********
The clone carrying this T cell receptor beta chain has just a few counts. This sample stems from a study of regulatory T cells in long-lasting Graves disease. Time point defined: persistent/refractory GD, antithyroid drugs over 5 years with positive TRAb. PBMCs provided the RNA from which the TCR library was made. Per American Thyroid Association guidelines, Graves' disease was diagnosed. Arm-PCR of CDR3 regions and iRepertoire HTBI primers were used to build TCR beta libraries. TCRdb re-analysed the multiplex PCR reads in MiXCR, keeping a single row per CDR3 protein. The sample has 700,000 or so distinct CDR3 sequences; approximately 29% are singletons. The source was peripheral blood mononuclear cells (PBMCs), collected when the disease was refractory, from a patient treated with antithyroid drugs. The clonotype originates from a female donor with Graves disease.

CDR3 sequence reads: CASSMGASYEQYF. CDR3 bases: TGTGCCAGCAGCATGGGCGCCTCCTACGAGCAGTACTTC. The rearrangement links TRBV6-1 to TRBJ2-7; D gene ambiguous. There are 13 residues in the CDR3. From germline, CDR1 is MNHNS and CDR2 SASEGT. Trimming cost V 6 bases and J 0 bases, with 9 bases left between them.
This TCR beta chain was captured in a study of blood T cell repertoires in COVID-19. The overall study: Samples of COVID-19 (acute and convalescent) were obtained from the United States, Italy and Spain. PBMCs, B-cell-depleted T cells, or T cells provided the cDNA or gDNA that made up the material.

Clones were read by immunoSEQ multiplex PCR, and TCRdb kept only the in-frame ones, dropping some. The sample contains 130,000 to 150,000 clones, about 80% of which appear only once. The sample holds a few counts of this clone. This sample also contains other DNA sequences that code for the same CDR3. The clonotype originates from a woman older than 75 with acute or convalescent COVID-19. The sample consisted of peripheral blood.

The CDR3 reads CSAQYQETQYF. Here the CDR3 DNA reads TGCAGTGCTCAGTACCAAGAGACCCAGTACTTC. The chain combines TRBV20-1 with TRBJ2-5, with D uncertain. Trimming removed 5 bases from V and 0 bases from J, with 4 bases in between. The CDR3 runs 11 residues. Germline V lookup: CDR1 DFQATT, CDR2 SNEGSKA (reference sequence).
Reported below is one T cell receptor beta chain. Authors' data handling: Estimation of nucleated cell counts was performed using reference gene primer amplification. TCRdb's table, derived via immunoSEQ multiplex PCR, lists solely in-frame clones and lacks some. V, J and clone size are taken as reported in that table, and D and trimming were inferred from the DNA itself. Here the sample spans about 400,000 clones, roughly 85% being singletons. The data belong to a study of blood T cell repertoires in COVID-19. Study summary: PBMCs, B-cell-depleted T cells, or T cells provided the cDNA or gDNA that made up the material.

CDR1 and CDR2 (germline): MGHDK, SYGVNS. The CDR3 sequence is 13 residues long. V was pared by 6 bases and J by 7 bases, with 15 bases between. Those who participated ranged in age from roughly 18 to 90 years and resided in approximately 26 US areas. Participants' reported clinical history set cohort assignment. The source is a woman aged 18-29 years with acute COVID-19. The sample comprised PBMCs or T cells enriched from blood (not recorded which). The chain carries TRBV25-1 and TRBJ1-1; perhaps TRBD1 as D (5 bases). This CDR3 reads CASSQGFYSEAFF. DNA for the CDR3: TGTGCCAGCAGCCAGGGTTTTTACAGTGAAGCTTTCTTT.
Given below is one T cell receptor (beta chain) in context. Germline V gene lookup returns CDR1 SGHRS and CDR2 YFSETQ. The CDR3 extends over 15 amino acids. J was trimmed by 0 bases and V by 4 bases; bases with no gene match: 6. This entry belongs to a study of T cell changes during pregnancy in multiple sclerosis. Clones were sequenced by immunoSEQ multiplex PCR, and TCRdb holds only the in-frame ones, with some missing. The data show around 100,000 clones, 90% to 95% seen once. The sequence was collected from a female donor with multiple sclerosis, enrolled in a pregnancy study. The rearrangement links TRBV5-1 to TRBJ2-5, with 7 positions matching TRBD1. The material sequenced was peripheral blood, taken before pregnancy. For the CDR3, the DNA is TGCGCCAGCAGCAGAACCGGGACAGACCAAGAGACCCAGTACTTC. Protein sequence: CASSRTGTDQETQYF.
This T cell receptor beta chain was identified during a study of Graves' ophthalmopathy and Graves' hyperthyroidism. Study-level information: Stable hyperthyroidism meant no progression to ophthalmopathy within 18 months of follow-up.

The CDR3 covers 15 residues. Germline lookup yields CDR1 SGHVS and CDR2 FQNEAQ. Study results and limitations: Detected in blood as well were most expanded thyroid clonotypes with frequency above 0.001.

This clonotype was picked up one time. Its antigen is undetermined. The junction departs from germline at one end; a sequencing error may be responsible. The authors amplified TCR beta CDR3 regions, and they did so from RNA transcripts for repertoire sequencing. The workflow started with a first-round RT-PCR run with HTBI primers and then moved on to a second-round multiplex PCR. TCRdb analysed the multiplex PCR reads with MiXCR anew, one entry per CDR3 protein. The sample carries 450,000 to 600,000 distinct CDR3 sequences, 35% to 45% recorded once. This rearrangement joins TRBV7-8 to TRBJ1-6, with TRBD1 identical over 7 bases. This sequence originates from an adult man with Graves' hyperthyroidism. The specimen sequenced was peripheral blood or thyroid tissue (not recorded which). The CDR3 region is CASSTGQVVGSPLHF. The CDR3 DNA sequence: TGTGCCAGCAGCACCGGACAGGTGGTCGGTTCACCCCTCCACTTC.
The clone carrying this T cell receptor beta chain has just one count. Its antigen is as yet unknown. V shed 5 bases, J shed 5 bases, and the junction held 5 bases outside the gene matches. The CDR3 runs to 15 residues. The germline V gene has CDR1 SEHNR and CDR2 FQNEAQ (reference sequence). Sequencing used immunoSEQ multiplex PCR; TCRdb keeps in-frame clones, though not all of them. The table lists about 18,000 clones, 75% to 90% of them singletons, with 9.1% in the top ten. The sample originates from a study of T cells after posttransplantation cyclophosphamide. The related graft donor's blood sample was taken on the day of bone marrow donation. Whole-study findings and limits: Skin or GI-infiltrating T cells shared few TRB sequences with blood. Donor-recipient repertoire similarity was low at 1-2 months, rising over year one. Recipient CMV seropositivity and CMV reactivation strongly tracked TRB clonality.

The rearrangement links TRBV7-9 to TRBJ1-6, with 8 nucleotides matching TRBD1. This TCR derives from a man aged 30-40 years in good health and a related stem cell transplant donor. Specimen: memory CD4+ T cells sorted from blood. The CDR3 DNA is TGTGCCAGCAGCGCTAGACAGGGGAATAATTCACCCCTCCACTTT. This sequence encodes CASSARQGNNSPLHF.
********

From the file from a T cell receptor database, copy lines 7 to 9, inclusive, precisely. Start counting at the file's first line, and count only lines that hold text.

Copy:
CDR1 and CDR2 (germline): MGHDK, SYGVNS. The CDR3 sequence is 13 residues long. V was pared by 6 bases and J by 7 bases, with 15 bases between. Those who participated ranged in age from roughly 18 to 90 years and resided in approximately 26 US areas. Participants' reported clinical history set cohort assignment. The source is a woman aged 18-29 years with acute COVID-19. The sample comprised PBMCs or T cells enriched from blood (not recorded which). The chain carries TRBV25-1 and TRBJ1-1; perhaps TRBD1 as D (5 bases). This CDR3 reads CASSQGFYSEAFF. DNA for the CDR3: TGTGCCAGCAGCCAGGGTTTTTACAGTGAAGCTTTCTTT.
Given below is one T cell receptor (beta chain) in context. Germline V gene lookup returns CDR1 SGHRS and CDR2 YFSETQ. The CDR3 extends over 15 amino acids. J was trimmed by 0 bases and V by 4 bases; bases with no gene match: 6. This entry belongs to a study of T cell changes during pregnancy in multiple sclerosis. Clones were sequenced by immunoSEQ multiplex PCR, and TCRdb holds only the in-frame ones, with some missing. The data show around 100,000 clones, 90% to 95% seen once. The sequence was collected from a female donor with multiple sclerosis, enrolled in a pregnancy study. The rearrangement links TRBV5-1 to TRBJ2-5, with 7 positions matching TRBD1. The material sequenced was peripheral blood, taken before pregnancy. For the CDR3, the DNA is TGCGCCAGCAGCAGAACCGGGACAGACCAAGAGACCCAGTACTTC. Protein sequence: CASSRTGTDQETQYF.
This T cell receptor beta chain was identified during a study of Graves' ophthalmopathy and Graves' hyperthyroidism. Study-level information: Stable hyperthyroidism meant no progression to ophthalmopathy within 18 months of follow-up.